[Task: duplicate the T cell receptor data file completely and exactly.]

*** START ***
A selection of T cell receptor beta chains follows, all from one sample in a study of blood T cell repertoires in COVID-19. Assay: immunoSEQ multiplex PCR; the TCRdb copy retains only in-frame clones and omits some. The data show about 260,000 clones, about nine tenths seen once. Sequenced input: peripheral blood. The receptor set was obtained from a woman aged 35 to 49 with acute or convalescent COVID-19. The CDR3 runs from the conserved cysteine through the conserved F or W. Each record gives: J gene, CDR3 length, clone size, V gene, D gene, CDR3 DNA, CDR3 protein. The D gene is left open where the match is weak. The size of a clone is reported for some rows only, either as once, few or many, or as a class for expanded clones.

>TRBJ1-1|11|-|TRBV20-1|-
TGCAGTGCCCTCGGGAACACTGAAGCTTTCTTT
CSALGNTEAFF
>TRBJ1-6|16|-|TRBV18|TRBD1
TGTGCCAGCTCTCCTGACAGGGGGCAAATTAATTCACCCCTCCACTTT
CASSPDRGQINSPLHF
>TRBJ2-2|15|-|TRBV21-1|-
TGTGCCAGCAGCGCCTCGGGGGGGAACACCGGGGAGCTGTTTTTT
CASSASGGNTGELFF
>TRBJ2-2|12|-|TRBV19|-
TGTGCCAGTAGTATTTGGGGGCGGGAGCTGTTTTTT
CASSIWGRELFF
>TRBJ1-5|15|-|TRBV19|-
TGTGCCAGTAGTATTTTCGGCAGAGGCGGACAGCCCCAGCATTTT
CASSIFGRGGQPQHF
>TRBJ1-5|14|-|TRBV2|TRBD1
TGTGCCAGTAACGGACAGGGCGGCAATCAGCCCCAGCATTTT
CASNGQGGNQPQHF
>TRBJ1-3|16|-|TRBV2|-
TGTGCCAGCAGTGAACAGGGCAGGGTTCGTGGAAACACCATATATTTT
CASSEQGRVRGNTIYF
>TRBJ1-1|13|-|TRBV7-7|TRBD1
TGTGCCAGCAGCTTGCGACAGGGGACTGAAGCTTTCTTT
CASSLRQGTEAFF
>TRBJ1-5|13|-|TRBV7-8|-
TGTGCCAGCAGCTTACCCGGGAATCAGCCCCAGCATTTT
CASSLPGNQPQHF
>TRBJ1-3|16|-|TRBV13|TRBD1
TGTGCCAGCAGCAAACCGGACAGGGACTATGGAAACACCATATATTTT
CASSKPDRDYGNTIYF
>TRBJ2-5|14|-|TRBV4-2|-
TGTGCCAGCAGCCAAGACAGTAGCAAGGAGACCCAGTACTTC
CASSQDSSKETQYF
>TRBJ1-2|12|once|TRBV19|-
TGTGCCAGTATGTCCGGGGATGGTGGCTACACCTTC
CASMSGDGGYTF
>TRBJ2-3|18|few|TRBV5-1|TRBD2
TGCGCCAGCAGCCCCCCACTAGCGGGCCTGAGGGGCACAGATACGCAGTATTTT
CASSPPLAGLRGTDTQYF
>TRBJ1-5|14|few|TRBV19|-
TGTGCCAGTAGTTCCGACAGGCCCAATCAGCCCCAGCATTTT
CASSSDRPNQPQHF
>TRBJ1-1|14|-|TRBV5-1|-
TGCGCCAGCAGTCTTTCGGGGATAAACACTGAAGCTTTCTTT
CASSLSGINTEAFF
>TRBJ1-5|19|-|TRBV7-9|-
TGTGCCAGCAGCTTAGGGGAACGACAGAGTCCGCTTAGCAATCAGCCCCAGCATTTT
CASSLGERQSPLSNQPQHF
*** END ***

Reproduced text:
A selection of T cell receptor beta chains follows, all from one sample in a study of blood T cell repertoires in COVID-19. Assay: immunoSEQ multiplex PCR; the TCRdb copy retains only in-frame clones and omits some. The data show about 260,000 clones, about nine tenths seen once. Sequenced input: peripheral blood. The receptor set was obtained from a woman aged 35 to 49 with acute or convalescent COVID-19. The CDR3 runs from the conserved cysteine through the conserved F or W. Each record gives: J gene, CDR3 length, clone size, V gene, D gene, CDR3 DNA, CDR3 protein. The D gene is left open where the match is weak. The size of a clone is reported for some rows only, either as once, few or many, or as a class for expanded clones.

>TRBJ1-1|11|-|TRBV20-1|-
TGCAGTGCCCTCGGGAACACTGAAGCTTTCTTT
CSALGNTEAFF
>TRBJ1-6|16|-|TRBV18|TRBD1
TGTGCCAGCTCTCCTGACAGGGGGCAAATTAATTCACCCCTCCACTTT
CASSPDRGQINSPLHF
>TRBJ2-2|15|-|TRBV21-1|-
TGTGCCAGCAGCGCCTCGGGGGGGAACACCGGGGAGCTGTTTTTT
CASSASGGNTGELFF
>TRBJ2-2|12|-|TRBV19|-
TGTGCCAGTAGTATTTGGGGGCGGGAGCTGTTTTTT
CASSIWGRELFF
>TRBJ1-5|15|-|TRBV19|-
TGTGCCAGTAGTATTTTCGGCAGAGGCGGACAGCCCCAGCATTTT
CASSIFGRGGQPQHF
>TRBJ1-5|14|-|TRBV2|TRBD1
TGTGCCAGTAACGGACAGGGCGGCAATCAGCCCCAGCATTTT
CASNGQGGNQPQHF
>TRBJ1-3|16|-|TRBV2|-
TGTGCCAGCAGTGAACAGGGCAGGGTTCGTGGAAACACCATATATTTT
CASSEQGRVRGNTIYF
>TRBJ1-1|13|-|TRBV7-7|TRBD1
TGTGCCAGCAGCTTGCGACAGGGGACTGAAGCTTTCTTT
CASSLRQGTEAFF
>TRBJ1-5|13|-|TRBV7-8|-
TGTGCCAGCAGCTTACCCGGGAATCAGCCCCAGCATTTT
CASSLPGNQPQHF
>TRBJ1-3|16|-|TRBV13|TRBD1
TGTGCCAGCAGCAAACCGGACAGGGACTATGGAAACACCATATATTTT
CASSKPDRDYGNTIYF
>TRBJ2-5|14|-|TRBV4-2|-
TGTGCCAGCAGCCAAGACAGTAGCAAGGAGACCCAGTACTTC
CASSQDSSKETQYF
>TRBJ1-2|12|once|TRBV19|-
TGTGCCAGTATGTCCGGGGATGGTGGCTACACCTTC
CASMSGDGGYTF
>TRBJ2-3|18|few|TRBV5-1|TRBD2
TGCGCCAGCAGCCCCCCACTAGCGGGCCTGAGGGGCACAGATACGCAGTATTTT
CASSPPLAGLRGTDTQYF
>TRBJ1-5|14|few|TRBV19|-
TGTGCCAGTAGTTCCGACAGGCCCAATCAGCCCCAGCATTTT
CASSSDRPNQPQHF
>TRBJ1-1|14|-|TRBV5-1|-
TGCGCCAGCAGTCTTTCGGGGATAAACACTGAAGCTTTCTTT
CASSLSGINTEAFF
>TRBJ1-5|19|-|TRBV7-9|-
TGTGCCAGCAGCTTAGGGGAACGACAGAGTCCGCTTAGCAATCAGCCCCAGCATTTT
CASSLGERQSPLSNQPQHF